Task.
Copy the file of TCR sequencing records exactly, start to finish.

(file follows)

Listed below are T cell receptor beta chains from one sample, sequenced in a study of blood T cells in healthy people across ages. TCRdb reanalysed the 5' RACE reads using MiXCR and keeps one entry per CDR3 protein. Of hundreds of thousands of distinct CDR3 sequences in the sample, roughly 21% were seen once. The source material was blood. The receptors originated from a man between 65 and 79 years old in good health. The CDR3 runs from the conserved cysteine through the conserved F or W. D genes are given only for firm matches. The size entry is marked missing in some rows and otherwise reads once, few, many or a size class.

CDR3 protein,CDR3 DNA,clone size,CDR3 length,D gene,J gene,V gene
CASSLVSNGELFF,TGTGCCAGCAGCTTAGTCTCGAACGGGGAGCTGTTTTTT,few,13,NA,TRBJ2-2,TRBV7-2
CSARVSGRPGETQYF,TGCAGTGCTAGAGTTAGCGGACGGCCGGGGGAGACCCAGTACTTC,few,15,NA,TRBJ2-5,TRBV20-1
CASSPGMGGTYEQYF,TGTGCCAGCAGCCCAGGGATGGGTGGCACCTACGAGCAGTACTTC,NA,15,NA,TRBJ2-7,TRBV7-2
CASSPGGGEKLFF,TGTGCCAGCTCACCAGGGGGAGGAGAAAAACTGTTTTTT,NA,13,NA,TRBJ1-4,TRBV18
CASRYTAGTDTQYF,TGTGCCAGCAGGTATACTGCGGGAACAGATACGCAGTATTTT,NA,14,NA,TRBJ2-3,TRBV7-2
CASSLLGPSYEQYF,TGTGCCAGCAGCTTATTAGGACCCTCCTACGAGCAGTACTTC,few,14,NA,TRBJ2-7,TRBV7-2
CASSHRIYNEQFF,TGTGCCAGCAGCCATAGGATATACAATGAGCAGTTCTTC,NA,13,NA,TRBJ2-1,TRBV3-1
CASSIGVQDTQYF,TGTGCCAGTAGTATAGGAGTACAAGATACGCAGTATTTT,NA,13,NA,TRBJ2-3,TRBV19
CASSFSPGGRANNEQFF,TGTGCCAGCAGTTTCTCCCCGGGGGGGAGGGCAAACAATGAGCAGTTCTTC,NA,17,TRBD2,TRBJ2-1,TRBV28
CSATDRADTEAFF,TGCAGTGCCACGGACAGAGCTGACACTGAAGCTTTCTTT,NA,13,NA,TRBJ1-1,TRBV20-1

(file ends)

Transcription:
Listed below are T cell receptor beta chains from one sample, sequenced in a study of blood T cells in healthy people across ages. TCRdb reanalysed the 5' RACE reads using MiXCR and keeps one entry per CDR3 protein. Of hundreds of thousands of distinct CDR3 sequences in the sample, roughly 21% were seen once. The source material was blood. The receptors originated from a man between 65 and 79 years old in good health. The CDR3 runs from the conserved cysteine through the conserved F or W. D genes are given only for firm matches. The size entry is marked missing in some rows and otherwise reads once, few, many or a size class.

CDR3 protein,CDR3 DNA,clone size,CDR3 length,D gene,J gene,V gene
CASSLVSNGELFF,TGTGCCAGCAGCTTAGTCTCGAACGGGGAGCTGTTTTTT,few,13,NA,TRBJ2-2,TRBV7-2
CSARVSGRPGETQYF,TGCAGTGCTAGAGTTAGCGGACGGCCGGGGGAGACCCAGTACTTC,few,15,NA,TRBJ2-5,TRBV20-1
CASSPGMGGTYEQYF,TGTGCCAGCAGCCCAGGGATGGGTGGCACCTACGAGCAGTACTTC,NA,15,NA,TRBJ2-7,TRBV7-2
CASSPGGGEKLFF,TGTGCCAGCTCACCAGGGGGAGGAGAAAAACTGTTTTTT,NA,13,NA,TRBJ1-4,TRBV18
CASRYTAGTDTQYF,TGTGCCAGCAGGTATACTGCGGGAACAGATACGCAGTATTTT,NA,14,NA,TRBJ2-3,TRBV7-2
CASSLLGPSYEQYF,TGTGCCAGCAGCTTATTAGGACCCTCCTACGAGCAGTACTTC,few,14,NA,TRBJ2-7,TRBV7-2
CASSHRIYNEQFF,TGTGCCAGCAGCCATAGGATATACAATGAGCAGTTCTTC,NA,13,NA,TRBJ2-1,TRBV3-1
CASSIGVQDTQYF,TGTGCCAGTAGTATAGGAGTACAAGATACGCAGTATTTT,NA,13,NA,TRBJ2-3,TRBV19
CASSFSPGGRANNEQFF,TGTGCCAGCAGTTTCTCCCCGGGGGGGAGGGCAAACAATGAGCAGTTCTTC,NA,17,TRBD2,TRBJ2-1,TRBV28
CSATDRADTEAFF,TGCAGTGCCACGGACAGAGCTGACACTGAAGCTTTCTTT,NA,13,NA,TRBJ1-1,TRBV20-1